Furthering the Savannah Voice Festival’s mission of educating and entertaining, Engelbert Humperdinck’s “Hansel and Gretel,” the second in four operas at this year’s festival, is being staged by an array of students.

The SVF is collaborating with Esther F. Garrison School for the Arts and the Savannah-Chatham County Public School System for this production, which will feature a cast comprised of students from the Milnes Voice Studio. Directing will be longtime VOICExperience Foundation member Chad Sonka, who is also the educational and outreach coordinator for the Savannah Opera Company.

 

Staged at the new Yamacraw Center for the Performing Arts venue at Garrison, the sets for the show were constructed by students from the middle school. Students will also be involved in the technical side of the production and the award-winning Garrison chorus will make an appearance.

“We’re doing a total arts immerse with the students at Garrison,” Sonka said. “They are working on building our set for ‘Hansel and Gretel.’ As you can imagine, the mind of a middle-schooler building a Gingerbread House — it’s pretty awesome.”

For Sonka, who his in his sixth year with the VOICExperience program, the chance to branch out and direct is another step in his career that’s been propelled by his relationship with the organization and founders Sherrill Milnes and Maria Zouves.

“I just wanted to get involved in this program, because I so believe in what it does,” Sonka said. “It creates versatile artists. It helps cultivate versatile artists that know how to work in all aspects of this music business. Here I am. I started out as a singer and now I am directing one of the shows, as well as singing in a number of them.”

The "Hansel and Gretel" cast (the show is double casted for the two performances) is in a specific time in their careers where they are developing as singers and growing into their own voices. A production of this kind allows them room for growth.

“It’s pretty fantastic,” Sonka said of directing. “I am viewing it as another form of outreach. I am giving back what was so lovingly given to me when I was in my first couple of productions here. It’s been an honor to work with this level of students when they’re at their incubation stage. Us learning the fine art of stage craft. It’s been healthy for me to discover who I am as a young director through who they are as young singers. It’s kind of a discovery project.”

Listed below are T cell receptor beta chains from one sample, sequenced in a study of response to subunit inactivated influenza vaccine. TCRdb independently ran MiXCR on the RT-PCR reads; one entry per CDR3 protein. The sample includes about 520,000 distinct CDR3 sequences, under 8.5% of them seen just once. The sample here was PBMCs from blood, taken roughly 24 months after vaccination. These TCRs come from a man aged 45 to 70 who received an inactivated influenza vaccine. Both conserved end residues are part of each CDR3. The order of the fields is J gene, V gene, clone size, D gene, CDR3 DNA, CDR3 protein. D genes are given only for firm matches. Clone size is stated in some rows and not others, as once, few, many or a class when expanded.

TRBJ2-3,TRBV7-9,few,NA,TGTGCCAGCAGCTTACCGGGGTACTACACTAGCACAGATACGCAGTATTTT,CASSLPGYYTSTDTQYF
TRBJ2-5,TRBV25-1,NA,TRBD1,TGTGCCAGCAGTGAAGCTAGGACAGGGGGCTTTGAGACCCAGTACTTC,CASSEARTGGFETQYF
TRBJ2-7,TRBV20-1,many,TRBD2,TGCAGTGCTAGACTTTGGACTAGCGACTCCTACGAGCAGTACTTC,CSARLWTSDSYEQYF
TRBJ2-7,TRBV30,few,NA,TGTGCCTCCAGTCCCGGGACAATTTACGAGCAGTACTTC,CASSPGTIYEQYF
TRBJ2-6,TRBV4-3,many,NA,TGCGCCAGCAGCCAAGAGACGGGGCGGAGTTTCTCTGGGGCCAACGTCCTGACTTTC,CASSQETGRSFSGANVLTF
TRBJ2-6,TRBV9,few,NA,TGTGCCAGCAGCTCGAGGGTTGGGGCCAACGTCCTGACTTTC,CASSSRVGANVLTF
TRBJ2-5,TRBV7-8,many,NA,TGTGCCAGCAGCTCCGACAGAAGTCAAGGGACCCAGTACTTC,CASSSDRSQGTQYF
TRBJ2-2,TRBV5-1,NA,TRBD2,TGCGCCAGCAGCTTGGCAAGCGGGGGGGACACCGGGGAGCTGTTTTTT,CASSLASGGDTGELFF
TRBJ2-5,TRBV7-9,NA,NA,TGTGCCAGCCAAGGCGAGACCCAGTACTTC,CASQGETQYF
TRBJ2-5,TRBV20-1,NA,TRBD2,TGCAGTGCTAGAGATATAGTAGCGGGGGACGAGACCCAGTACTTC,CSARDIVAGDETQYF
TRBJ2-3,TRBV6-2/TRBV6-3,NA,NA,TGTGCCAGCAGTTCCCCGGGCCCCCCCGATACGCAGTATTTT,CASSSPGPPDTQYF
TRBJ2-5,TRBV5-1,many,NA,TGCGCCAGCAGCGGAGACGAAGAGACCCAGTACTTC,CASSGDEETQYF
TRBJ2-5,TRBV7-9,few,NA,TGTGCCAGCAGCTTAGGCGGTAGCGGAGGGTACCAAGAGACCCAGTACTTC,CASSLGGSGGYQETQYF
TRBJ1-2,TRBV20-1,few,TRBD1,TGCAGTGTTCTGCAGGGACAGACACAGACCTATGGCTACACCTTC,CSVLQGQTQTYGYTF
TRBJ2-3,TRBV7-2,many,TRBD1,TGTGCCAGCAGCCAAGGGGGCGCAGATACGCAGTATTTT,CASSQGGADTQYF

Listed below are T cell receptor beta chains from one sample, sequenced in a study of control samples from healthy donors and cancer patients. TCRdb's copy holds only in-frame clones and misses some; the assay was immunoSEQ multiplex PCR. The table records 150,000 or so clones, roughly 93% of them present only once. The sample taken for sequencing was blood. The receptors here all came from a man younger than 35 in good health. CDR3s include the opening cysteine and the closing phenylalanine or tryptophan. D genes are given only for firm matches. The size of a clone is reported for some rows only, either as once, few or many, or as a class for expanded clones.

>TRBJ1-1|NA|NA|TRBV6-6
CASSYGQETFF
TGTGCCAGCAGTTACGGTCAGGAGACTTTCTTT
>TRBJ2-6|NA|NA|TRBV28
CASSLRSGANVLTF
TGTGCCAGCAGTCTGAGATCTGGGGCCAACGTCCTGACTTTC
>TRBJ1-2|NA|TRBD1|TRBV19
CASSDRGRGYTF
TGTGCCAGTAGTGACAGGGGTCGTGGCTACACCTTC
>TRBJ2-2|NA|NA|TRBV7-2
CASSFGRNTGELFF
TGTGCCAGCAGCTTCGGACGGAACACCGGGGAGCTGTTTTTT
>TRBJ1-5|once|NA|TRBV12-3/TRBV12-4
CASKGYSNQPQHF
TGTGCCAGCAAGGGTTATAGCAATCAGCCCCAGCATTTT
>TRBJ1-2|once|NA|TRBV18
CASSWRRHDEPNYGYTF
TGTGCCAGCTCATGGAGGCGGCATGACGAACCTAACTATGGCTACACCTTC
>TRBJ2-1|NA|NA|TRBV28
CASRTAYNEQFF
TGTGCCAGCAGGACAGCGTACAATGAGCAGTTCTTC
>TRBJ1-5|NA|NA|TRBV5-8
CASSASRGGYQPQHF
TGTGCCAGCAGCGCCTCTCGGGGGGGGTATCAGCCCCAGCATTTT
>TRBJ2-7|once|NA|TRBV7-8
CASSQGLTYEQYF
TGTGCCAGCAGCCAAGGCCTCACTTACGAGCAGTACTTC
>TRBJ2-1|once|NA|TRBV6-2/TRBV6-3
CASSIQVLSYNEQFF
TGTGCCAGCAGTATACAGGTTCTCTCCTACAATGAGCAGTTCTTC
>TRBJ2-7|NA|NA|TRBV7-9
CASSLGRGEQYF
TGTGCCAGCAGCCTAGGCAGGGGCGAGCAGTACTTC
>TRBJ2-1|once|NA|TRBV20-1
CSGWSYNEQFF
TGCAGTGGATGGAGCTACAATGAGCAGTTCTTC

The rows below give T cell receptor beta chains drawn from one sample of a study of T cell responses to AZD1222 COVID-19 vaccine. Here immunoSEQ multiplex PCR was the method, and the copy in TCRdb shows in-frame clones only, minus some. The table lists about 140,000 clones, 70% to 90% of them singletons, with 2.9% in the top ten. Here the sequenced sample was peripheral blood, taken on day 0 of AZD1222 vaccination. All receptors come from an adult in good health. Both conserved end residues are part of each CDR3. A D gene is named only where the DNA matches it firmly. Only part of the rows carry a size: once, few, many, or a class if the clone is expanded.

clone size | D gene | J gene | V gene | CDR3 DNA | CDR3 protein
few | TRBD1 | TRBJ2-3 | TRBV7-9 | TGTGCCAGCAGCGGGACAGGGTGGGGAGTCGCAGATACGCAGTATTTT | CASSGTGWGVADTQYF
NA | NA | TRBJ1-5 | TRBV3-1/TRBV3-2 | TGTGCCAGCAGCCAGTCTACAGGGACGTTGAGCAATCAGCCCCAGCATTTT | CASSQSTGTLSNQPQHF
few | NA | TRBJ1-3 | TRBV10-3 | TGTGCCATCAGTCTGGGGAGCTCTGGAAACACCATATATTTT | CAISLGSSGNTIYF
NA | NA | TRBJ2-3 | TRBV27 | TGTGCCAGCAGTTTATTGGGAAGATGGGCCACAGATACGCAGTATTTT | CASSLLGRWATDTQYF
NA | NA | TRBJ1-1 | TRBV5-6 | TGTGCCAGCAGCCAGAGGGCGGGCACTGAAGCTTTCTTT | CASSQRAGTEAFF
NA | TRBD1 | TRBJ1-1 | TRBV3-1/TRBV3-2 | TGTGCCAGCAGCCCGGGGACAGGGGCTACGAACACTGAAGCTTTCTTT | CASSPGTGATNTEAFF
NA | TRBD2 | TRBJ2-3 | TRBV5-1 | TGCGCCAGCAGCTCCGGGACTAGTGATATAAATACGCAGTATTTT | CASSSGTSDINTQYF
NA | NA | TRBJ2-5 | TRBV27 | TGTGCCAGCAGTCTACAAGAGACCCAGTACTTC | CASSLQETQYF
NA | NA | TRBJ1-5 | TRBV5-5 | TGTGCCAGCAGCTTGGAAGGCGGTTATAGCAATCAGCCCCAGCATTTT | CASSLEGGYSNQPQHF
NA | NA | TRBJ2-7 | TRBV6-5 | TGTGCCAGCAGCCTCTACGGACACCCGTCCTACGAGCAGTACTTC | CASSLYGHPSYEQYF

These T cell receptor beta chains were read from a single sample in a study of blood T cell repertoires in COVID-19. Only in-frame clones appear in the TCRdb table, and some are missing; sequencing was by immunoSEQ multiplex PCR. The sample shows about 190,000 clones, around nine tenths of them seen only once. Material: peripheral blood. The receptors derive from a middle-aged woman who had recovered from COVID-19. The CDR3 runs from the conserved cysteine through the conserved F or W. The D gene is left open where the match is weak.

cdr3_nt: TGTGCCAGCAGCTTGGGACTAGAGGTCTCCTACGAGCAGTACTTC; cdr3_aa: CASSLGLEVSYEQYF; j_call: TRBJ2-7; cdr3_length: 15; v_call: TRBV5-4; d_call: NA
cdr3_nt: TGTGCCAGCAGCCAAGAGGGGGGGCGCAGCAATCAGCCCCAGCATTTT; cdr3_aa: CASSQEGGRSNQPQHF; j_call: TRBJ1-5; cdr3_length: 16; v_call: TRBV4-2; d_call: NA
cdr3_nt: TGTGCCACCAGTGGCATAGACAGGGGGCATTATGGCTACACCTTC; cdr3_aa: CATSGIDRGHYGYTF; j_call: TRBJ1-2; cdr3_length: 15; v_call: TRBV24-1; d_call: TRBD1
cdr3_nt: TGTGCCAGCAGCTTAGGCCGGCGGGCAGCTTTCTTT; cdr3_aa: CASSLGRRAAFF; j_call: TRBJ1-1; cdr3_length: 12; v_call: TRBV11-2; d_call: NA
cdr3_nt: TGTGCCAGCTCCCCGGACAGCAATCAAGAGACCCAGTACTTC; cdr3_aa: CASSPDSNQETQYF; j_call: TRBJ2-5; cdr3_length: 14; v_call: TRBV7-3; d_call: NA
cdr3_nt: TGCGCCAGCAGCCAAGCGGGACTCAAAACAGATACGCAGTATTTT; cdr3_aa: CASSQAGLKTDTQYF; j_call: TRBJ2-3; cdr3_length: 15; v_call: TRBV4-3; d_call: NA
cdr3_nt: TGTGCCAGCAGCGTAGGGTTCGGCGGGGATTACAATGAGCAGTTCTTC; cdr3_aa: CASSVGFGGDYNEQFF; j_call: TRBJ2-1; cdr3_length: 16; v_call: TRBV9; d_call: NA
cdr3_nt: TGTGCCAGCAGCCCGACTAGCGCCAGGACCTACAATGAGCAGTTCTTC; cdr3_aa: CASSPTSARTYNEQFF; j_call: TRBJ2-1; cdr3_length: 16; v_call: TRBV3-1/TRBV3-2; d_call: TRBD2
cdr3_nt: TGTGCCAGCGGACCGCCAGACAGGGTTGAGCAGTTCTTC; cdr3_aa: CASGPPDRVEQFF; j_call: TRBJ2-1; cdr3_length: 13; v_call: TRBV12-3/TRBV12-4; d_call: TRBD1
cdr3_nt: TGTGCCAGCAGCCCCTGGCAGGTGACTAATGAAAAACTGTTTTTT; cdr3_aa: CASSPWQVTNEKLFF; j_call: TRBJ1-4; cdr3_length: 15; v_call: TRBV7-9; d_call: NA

German composer Humperdinck is mostly known for this opera, to which his sister, Adelheid Wette, contributed the libretto. Loosely based on the Grimm brothers' fairy tale of the same name, “Hansel and Gretel” is a fairy-tale opera with folk-inspired music. The first performance was held in Hoftheater in Weimar on Dec. 23, 1893, with famed composer Richard Strauss conducting.

Humperdinck studied under an array of great composers, including Ferdinand Hiller and Josef Rheinberger. He was also close friends with composer Richard Wagner, whose operas became cornerstones in the canon of Western tonal music, and undoubtedly influenced Humperdinck’s work.

The SVF’s production of “Hansel and Gretel” will be presented with a chamber orchestra of violin, cello, flute and piano, conducted by Marcello Cormio.

“We’re talking about sophisticated music that has motives in it that hearken to a certain character or mood,” Sonka said. “Underneath this simple story is this very sophisticated score that is also telling a story. It’s sort of a character in itself. It’s perfect as a director, because you get all your cues from the music itself. All you have to do is listen. I am in love with this score.

“Sometimes with grand opera, it’s acceptable that someone stands there and sings beautifully for five minutes,” Sonka continued. “’Hansel and Gretel’ is not that at all. The gear is kicked up. There’s always motion going on on stage. There’s funny little comedic bits that if they aren’t hit at the right part, the scene dies and wanes. It’s intricate, while having a broad appeal.

"They’re such humans in this show. Everybody knows how a brother and sister act toward each other. Everybody knows what it’s like to feel hungry. Then it taps into our fantastical side, too. I think it has mass appeal.”